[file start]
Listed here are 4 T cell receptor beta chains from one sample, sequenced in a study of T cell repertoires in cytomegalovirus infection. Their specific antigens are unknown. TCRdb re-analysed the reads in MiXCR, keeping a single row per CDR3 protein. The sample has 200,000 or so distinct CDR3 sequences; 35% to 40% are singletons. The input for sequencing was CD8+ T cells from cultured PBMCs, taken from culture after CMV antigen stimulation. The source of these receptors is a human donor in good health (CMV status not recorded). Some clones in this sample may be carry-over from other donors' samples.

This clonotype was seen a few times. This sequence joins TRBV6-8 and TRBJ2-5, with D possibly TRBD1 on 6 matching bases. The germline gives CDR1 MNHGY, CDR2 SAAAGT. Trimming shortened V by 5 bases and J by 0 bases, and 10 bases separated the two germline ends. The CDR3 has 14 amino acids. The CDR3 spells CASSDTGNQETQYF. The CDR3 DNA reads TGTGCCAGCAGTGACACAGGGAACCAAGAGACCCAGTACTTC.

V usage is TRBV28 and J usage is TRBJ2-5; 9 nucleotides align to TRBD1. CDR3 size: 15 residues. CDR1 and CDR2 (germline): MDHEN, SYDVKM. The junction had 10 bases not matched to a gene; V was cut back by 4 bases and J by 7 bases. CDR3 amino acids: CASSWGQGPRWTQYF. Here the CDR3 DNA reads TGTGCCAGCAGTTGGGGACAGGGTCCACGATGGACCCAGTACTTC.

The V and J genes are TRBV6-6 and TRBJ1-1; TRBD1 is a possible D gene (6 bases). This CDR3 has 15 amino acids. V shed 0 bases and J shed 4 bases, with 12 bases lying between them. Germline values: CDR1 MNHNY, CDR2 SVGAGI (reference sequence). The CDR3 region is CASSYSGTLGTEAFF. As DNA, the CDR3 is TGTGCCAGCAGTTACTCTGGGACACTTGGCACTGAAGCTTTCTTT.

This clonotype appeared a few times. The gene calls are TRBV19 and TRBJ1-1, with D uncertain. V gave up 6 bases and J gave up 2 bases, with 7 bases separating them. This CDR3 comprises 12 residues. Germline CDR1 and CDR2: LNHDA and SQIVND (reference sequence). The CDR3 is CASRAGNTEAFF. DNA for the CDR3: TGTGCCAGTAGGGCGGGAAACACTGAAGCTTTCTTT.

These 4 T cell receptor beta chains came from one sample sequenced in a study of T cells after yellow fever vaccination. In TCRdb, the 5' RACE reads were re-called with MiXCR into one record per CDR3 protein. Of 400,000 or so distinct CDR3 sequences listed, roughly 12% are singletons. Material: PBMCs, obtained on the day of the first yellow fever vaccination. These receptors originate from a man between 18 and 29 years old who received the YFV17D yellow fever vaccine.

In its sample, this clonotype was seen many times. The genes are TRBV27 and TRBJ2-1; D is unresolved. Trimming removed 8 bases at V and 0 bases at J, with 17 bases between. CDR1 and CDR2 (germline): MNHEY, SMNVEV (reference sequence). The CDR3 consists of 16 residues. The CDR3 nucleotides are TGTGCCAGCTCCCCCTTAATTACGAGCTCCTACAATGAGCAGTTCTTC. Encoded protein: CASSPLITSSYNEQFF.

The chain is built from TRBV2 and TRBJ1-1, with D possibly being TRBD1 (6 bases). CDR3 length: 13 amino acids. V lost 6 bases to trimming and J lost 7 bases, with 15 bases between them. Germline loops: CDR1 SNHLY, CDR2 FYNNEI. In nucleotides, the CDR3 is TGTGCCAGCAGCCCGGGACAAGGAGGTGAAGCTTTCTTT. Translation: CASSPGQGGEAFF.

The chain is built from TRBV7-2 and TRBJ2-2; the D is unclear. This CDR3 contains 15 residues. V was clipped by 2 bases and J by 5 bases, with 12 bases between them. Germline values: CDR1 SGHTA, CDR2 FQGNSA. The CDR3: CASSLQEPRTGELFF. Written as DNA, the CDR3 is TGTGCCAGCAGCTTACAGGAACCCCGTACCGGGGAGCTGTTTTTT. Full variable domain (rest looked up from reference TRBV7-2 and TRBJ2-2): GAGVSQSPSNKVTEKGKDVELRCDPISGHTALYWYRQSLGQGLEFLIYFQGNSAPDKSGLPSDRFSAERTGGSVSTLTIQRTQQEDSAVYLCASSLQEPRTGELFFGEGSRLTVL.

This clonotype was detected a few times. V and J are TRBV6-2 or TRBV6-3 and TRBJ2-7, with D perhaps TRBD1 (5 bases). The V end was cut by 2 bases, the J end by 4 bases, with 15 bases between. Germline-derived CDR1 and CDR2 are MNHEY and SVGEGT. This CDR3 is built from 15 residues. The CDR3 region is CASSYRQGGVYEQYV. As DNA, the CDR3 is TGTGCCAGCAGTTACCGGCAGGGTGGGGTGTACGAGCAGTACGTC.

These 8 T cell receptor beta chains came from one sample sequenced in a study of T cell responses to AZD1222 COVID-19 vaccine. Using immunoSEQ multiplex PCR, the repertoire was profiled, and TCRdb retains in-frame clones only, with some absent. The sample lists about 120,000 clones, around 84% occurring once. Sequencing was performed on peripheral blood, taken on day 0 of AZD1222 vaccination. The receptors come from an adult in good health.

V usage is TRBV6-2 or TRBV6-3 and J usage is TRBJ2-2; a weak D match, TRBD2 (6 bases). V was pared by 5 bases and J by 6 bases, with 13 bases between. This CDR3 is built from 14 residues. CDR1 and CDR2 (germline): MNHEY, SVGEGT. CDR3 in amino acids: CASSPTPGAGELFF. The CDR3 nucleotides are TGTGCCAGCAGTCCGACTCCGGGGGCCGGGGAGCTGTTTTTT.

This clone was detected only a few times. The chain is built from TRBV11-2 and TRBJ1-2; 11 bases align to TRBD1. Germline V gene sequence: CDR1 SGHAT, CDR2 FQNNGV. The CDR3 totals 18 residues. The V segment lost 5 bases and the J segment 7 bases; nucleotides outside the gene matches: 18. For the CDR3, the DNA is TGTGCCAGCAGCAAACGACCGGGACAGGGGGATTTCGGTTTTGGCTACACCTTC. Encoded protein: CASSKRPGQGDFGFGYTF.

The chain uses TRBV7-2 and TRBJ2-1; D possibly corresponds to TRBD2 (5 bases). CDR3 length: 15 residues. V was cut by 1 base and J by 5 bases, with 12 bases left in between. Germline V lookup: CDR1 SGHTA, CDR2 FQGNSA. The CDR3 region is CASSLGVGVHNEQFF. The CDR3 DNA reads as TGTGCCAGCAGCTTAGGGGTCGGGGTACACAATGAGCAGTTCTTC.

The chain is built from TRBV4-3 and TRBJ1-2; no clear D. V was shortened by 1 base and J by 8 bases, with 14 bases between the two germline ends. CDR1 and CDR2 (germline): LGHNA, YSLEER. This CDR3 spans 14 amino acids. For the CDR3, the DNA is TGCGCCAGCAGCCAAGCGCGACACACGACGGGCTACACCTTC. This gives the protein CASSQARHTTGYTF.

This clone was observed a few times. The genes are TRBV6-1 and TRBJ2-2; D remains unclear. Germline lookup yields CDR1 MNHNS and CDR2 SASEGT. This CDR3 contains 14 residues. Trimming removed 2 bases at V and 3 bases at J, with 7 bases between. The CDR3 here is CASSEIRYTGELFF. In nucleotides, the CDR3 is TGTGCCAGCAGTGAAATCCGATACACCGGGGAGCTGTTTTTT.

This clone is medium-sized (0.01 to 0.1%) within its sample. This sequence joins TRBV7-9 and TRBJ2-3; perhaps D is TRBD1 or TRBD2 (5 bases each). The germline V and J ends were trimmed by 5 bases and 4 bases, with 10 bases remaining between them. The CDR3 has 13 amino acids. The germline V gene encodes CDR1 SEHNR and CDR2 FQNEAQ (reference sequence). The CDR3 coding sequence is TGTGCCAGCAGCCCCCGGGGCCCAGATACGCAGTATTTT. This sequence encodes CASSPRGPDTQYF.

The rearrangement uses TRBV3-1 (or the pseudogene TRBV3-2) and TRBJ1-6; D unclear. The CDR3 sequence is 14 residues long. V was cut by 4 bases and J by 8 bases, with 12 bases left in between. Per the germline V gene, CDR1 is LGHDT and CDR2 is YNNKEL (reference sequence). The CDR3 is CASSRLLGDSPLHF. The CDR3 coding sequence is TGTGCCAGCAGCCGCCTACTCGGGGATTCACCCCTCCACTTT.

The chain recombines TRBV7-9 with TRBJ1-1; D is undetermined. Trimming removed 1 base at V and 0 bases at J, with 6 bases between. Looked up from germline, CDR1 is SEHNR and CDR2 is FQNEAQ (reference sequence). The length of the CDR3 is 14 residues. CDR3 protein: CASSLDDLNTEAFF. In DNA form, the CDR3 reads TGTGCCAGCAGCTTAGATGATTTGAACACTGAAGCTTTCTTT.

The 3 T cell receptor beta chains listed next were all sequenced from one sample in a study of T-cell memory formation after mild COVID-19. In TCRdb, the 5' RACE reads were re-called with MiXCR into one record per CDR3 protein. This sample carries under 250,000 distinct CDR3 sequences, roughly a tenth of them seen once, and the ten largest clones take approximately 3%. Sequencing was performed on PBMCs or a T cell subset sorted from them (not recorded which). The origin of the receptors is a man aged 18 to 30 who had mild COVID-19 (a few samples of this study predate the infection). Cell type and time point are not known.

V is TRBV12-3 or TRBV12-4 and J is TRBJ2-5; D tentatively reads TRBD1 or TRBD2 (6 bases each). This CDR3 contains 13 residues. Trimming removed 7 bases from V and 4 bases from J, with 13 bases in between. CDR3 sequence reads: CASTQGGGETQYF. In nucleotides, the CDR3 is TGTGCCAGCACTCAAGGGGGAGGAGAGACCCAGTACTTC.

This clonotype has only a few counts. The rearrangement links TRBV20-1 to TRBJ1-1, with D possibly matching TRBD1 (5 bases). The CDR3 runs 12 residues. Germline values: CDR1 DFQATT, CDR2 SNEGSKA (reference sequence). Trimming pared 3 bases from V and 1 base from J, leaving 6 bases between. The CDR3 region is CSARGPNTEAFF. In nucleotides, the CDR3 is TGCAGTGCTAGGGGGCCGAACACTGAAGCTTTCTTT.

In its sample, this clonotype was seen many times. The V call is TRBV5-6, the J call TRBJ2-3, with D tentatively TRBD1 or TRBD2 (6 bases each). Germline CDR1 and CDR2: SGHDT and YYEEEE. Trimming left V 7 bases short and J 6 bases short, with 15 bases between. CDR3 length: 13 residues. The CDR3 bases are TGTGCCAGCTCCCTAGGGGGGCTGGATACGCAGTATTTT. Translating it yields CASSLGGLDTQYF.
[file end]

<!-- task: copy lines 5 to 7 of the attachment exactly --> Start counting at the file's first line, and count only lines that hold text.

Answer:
This clonotype appeared a few times. The gene calls are TRBV19 and TRBJ1-1, with D uncertain. V gave up 6 bases and J gave up 2 bases, with 7 bases separating them. This CDR3 comprises 12 residues. Germline CDR1 and CDR2: LNHDA and SQIVND (reference sequence). The CDR3 is CASRAGNTEAFF. DNA for the CDR3: TGTGCCAGTAGGGCGGGAAACACTGAAGCTTTCTTT.

These 4 T cell receptor beta chains came from one sample sequenced in a study of T cells after yellow fever vaccination. In TCRdb, the 5' RACE reads were re-called with MiXCR into one record per CDR3 protein. Of 400,000 or so distinct CDR3 sequences listed, roughly 12% are singletons. Material: PBMCs, obtained on the day of the first yellow fever vaccination. These receptors originate from a man between 18 and 29 years old who received the YFV17D yellow fever vaccine.

In its sample, this clonotype was seen many times. The genes are TRBV27 and TRBJ2-1; D is unresolved. Trimming removed 8 bases at V and 0 bases at J, with 17 bases between. CDR1 and CDR2 (germline): MNHEY, SMNVEV (reference sequence). The CDR3 consists of 16 residues. The CDR3 nucleotides are TGTGCCAGCTCCCCCTTAATTACGAGCTCCTACAATGAGCAGTTCTTC. Encoded protein: CASSPLITSSYNEQFF.